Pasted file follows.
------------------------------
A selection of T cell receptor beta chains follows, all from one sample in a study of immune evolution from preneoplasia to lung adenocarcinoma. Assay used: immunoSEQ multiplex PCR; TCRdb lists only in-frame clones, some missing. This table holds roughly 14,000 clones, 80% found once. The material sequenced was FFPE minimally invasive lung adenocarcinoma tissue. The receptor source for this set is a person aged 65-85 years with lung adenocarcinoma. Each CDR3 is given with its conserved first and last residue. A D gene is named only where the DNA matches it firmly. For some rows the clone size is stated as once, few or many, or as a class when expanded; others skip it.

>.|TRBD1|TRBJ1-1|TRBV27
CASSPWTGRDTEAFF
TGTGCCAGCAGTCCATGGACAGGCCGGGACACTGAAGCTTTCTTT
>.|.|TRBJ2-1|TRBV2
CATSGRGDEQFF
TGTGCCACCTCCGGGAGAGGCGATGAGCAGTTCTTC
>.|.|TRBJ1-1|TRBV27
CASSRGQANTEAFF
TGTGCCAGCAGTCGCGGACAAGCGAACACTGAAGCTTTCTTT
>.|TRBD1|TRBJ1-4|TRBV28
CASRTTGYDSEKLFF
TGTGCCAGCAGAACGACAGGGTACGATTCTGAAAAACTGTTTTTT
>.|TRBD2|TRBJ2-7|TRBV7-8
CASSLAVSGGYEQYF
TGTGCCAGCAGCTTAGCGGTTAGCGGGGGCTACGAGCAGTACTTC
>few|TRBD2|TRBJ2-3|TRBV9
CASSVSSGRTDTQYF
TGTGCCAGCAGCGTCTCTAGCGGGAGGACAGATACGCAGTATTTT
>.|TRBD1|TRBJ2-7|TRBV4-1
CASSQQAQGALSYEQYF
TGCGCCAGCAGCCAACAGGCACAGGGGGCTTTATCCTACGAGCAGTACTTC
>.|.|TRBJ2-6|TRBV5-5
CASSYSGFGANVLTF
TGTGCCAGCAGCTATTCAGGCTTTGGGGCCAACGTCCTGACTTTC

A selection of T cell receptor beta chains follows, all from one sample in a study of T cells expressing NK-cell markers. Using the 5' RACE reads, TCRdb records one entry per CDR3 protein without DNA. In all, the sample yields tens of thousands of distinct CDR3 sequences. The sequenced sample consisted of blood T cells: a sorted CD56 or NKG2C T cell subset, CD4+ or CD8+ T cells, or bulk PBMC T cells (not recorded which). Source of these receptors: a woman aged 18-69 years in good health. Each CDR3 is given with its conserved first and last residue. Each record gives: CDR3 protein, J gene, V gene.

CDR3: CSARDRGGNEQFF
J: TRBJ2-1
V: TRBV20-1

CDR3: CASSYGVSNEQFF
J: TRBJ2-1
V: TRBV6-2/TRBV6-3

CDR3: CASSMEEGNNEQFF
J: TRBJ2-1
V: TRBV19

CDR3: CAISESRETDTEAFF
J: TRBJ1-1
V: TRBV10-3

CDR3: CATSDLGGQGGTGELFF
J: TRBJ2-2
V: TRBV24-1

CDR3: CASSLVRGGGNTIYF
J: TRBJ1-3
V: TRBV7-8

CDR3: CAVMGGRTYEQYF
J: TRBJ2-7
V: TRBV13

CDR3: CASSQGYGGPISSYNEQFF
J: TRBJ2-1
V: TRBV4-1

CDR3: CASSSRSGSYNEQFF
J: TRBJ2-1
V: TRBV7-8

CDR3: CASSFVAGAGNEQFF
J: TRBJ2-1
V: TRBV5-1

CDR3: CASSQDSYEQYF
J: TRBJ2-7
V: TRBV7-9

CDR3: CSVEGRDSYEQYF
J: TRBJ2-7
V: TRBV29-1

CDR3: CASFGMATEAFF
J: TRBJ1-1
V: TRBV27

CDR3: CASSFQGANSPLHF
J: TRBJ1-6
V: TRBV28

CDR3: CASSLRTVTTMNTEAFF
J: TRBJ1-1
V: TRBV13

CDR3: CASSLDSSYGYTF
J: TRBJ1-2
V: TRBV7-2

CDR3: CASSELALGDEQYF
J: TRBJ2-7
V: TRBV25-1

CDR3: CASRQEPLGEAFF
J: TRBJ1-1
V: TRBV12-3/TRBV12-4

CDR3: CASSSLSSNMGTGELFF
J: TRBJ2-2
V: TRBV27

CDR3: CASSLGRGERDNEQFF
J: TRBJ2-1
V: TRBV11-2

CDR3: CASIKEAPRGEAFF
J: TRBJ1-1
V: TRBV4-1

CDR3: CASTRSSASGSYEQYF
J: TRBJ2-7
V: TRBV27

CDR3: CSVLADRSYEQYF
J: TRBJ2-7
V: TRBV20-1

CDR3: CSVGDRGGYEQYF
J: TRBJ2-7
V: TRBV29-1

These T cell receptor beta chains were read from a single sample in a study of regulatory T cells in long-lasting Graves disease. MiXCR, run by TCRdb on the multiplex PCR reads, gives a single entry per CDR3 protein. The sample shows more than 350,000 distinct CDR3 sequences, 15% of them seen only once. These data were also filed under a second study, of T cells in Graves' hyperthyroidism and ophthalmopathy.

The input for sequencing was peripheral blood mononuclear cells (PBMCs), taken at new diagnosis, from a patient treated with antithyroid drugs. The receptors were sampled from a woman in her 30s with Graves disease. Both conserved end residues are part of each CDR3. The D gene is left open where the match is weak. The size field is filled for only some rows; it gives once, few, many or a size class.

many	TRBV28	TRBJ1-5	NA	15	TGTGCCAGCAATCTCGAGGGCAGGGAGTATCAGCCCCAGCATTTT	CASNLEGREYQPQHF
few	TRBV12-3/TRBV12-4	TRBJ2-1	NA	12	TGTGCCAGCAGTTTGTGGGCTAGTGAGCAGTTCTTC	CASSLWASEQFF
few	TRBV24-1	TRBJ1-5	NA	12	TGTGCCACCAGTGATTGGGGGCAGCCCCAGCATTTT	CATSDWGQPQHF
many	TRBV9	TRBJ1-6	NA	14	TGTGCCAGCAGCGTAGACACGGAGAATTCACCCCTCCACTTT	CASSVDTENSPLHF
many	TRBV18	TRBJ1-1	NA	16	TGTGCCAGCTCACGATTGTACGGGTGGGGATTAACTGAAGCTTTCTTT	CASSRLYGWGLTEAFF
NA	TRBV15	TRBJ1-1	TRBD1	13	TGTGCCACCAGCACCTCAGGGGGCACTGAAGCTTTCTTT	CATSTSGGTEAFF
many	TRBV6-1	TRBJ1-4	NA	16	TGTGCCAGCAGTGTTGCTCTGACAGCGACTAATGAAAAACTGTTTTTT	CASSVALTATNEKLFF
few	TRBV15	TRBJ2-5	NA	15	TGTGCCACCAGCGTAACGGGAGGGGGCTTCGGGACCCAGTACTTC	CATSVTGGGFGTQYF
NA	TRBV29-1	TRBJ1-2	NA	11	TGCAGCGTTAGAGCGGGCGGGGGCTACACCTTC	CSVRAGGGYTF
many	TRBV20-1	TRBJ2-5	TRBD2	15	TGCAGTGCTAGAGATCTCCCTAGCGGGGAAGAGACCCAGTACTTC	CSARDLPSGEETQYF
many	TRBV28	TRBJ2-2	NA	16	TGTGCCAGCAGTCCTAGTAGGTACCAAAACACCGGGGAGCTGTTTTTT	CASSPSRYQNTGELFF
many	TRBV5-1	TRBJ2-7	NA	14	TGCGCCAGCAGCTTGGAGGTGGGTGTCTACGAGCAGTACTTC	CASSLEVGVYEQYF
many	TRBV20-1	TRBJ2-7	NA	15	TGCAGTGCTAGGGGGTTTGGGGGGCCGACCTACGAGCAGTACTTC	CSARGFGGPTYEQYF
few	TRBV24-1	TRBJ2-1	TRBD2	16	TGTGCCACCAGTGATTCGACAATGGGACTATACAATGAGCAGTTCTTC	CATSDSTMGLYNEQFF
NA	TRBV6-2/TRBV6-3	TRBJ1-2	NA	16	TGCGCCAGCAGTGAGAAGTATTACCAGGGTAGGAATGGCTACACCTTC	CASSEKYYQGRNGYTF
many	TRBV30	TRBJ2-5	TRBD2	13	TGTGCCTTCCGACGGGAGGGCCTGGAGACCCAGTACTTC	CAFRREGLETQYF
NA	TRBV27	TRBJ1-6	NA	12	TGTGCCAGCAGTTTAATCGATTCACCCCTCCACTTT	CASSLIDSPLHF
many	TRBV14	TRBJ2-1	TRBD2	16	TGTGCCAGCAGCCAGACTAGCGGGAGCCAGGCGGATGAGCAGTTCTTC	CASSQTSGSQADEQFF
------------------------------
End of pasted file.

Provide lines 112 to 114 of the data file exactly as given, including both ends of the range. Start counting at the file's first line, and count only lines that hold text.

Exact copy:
many	TRBV5-1	TRBJ2-7	NA	14	TGCGCCAGCAGCTTGGAGGTGGGTGTCTACGAGCAGTACTTC	CASSLEVGVYEQYF
many	TRBV20-1	TRBJ2-7	NA	15	TGCAGTGCTAGGGGGTTTGGGGGGCCGACCTACGAGCAGTACTTC	CSARGFGGPTYEQYF
few	TRBV24-1	TRBJ2-1	TRBD2	16	TGTGCCACCAGTGATTCGACAATGGGACTATACAATGAGCAGTTCTTC	CATSDSTMGLYNEQFF